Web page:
Wolf's Cross - By S. A. Swann

PART ONE

Anno Domini 1353

I

Brother Josef had thought he had seen Hell itself. He had seen it in the black swellings that plagued his father and mother, sisters and brother. He had seen it in the doctors who fled at the sight of him coming from an infected house. He had seen it in the faces of those who still dared walk the streets of Nürnberg, carrying smoldering bundles of aromatic herbs to chase the infection away, or at least mask the omnipresent smell of death. He had seen it in the piles of bodies left to rot for lack of men to bury them. And he had seen it in the blackened face of a woman he loved, abandoned to die alone in her family’s house.

However, upon joining the Order, he had learned that Hell took many forms.

It was the will of God, and his superiors, that he serve his probation under the command of Komtur Heinrich, who headed a convent of warrior monks within the still barely tamed wilds of Prussia. Komtur Heinrich held a peculiar place in the Order, and his men bore a name within the Order that Josef had not heard before: Wolfjägers.

Even the device they bore had a difference from that of the wider Order: a severed wolf’s head occupied the upper left quadrant of the Teutonic Knights’ black cross.

The weapons borne by the Wolfjägers were different in character, as well. The smaller items, daggers and arrowheads, were cast of pure silver. Swords and axes were of more typical steel, but with edges clad in silver.

It was not his place to question his role, and it was not until he saw the first signs of what the wolf hunters actually hunted that he understood.

He knew that their foe was some sort of demon, but he was worldly enough to expect that the “demons” they sought would resemble men. In the depths of his self-doubt, he feared they might resemble Jews. He knew that Jews were not responsible for the pestilence that had scoured the land. During the worst of it, the synagogue at Nürnberg had stood as empty of life as the cathedrals.

But that hadn’t stopped riots in the countryside, as panicked villagers burned Jews like the city folk burned incense, in a pathetic attempt to keep the death at bay. Even decrees by Pope Clement VI hadn’t been able to halt the slaughter.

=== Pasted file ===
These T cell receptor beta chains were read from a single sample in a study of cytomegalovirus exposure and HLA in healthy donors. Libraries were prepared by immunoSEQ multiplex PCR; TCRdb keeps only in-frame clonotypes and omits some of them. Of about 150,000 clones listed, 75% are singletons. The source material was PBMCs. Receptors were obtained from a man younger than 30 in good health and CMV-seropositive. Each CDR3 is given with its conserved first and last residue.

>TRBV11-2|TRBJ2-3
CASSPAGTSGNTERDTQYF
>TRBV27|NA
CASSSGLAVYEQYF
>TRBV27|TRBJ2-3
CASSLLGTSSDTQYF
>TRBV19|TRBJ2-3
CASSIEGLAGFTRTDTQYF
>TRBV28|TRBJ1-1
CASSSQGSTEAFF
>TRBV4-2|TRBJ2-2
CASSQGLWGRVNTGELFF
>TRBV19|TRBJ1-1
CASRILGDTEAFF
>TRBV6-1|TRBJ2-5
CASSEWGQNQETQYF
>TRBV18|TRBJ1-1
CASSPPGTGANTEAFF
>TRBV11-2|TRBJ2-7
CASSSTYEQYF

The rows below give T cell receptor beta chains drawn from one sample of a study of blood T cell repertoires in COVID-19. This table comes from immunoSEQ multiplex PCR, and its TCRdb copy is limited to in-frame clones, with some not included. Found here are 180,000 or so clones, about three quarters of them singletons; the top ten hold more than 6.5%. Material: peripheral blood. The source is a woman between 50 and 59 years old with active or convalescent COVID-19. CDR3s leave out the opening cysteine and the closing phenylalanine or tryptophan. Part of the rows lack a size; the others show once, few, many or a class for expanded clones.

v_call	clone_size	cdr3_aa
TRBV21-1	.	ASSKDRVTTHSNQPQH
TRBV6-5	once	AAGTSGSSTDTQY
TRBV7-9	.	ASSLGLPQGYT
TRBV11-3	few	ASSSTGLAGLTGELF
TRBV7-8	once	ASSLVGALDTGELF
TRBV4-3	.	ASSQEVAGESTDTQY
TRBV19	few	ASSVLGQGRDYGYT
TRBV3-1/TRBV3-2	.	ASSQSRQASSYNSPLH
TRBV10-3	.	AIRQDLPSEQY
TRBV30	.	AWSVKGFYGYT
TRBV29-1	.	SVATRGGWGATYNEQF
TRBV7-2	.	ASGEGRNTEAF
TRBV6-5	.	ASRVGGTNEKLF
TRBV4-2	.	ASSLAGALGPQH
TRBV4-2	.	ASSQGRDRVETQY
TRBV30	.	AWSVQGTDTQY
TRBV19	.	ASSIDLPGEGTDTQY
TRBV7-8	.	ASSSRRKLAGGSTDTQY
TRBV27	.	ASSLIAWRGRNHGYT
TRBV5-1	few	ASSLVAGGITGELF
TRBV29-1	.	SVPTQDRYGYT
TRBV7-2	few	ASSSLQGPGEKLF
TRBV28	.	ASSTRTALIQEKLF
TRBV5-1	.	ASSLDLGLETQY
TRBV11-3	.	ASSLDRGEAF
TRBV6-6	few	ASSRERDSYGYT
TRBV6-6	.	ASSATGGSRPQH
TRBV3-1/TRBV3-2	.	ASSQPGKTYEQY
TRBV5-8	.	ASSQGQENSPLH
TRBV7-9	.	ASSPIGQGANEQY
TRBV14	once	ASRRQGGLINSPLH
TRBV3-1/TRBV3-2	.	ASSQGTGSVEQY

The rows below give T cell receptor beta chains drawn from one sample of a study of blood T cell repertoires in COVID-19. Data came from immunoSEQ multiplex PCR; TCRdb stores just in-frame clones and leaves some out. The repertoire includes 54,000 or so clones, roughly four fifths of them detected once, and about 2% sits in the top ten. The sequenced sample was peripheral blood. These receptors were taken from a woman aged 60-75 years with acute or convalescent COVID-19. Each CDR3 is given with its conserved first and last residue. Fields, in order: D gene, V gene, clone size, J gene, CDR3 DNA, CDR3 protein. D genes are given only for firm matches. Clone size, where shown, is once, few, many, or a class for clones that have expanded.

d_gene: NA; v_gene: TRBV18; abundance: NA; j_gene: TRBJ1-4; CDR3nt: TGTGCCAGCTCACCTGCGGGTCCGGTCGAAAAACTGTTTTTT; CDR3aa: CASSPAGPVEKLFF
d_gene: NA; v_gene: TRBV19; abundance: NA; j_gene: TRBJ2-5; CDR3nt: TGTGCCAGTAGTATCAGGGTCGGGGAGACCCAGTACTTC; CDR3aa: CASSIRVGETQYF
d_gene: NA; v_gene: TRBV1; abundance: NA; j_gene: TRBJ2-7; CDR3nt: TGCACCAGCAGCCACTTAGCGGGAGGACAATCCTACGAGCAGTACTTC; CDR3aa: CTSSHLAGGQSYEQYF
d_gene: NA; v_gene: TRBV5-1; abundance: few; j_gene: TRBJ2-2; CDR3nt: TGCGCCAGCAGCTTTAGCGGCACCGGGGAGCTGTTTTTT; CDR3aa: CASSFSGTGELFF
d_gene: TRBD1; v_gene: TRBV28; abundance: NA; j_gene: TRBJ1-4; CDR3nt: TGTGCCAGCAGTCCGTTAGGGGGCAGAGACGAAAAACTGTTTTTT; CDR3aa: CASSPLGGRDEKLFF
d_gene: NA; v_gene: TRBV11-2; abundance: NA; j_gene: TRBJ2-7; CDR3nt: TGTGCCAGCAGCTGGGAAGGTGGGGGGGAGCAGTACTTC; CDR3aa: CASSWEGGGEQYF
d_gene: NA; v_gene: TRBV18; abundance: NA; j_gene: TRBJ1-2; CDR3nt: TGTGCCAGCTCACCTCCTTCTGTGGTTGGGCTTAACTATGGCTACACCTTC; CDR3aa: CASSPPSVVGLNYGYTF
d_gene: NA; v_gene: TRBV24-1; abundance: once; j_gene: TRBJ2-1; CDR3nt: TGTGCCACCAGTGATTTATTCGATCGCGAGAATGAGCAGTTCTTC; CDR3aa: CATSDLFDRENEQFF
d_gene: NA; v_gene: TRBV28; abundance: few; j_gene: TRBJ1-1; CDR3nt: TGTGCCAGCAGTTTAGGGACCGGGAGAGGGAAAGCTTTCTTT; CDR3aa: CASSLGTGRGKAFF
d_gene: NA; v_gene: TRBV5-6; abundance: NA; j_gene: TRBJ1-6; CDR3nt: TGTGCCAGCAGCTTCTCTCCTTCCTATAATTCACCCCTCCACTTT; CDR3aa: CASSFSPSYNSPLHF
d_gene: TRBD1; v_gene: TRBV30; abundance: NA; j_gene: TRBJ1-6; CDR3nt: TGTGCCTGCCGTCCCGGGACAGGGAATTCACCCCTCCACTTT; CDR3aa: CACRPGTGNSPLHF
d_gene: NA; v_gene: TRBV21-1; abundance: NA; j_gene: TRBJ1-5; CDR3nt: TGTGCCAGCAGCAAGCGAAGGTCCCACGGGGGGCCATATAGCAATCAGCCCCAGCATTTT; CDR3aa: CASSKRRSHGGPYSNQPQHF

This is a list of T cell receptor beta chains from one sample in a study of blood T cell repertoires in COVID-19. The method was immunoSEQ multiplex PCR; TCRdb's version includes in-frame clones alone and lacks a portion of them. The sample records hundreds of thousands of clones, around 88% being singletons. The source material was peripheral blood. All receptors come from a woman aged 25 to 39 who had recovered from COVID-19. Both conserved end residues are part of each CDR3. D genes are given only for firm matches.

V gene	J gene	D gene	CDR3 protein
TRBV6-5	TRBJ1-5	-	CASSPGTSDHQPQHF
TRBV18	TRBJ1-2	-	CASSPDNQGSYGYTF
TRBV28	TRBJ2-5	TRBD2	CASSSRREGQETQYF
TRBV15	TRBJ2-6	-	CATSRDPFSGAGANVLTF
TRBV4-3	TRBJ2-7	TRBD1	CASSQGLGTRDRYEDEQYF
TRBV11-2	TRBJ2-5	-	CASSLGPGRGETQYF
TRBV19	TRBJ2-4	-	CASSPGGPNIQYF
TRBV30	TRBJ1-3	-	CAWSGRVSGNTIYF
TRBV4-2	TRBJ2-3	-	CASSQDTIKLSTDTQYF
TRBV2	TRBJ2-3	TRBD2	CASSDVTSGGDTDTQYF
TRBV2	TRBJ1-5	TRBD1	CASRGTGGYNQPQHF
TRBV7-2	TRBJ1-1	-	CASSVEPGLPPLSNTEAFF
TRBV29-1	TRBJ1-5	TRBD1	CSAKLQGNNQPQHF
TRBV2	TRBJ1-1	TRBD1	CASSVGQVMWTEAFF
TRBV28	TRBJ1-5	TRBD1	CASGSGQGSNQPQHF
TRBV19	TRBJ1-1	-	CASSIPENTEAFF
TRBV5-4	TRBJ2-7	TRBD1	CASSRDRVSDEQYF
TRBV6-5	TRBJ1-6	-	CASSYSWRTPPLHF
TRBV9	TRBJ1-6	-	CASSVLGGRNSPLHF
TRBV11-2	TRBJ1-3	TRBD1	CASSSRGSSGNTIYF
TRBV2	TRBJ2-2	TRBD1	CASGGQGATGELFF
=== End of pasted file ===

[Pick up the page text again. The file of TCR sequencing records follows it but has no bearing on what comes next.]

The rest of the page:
Josef didn’t believe that the men of the Order, devoted to Christ and the pope, would be so readily deceived. But when Heinrich talked of demons who walked like men, it so much resembled the rhetoric Josef had heard during the worst of the death that he wondered—and chided himself for the doubts. His faith had led him to this point, and he did not believe his service to God would be so subverted.

Soon enough, God and his Komtur saw fit to give him evidence of the demons the Wolfjägers hunted, and they were not men—Christian or Jew.

He was unprepared when Komtur Heinrich stopped them outside an unnamed village whose fields had gone wild and unharvested. At first, Josef thought they had come across an outbreak of the pestilence finding a northern foothold. But Heinrich announced, “For those of you new to this service, observe well what we find here. We are close on the trail of the demon.”

They rode forward in silence, and unlike the plague villages Josef had seen when he had finally departed his family’s estate at Nürnberg, the first bodies he saw were those of animals. The corpses of sheep and oxen dotted an overgrown field, their bodies black with flies. Despite the decay, Josef could tell that the beasts had died by violence, not from illness. Parts of the corpses were scattered, so that an accurate census of the dead wasn’t possible.

They stopped at a house with a splintered door. Blood splattered the threshold as if in mockery of the angel of death. Inside was chaos—blood, fragments of furniture, and a broken scythe whose blade was spotted with gore and tufts of blond fur.

There were no bodies.

“It has been here,” Komtur Heinrich said, drawing attention to bloody prints in the dirt floor of the cottage, where the weather had not washed the marks away.

Pressed into the gore was the pawprint of a wolf, but a wolf that would have to be the most monstrous animal Josef had ever heard of. The gauntleted hand of a large man could barely spread wide enough to cover it.

“What manner of wolf

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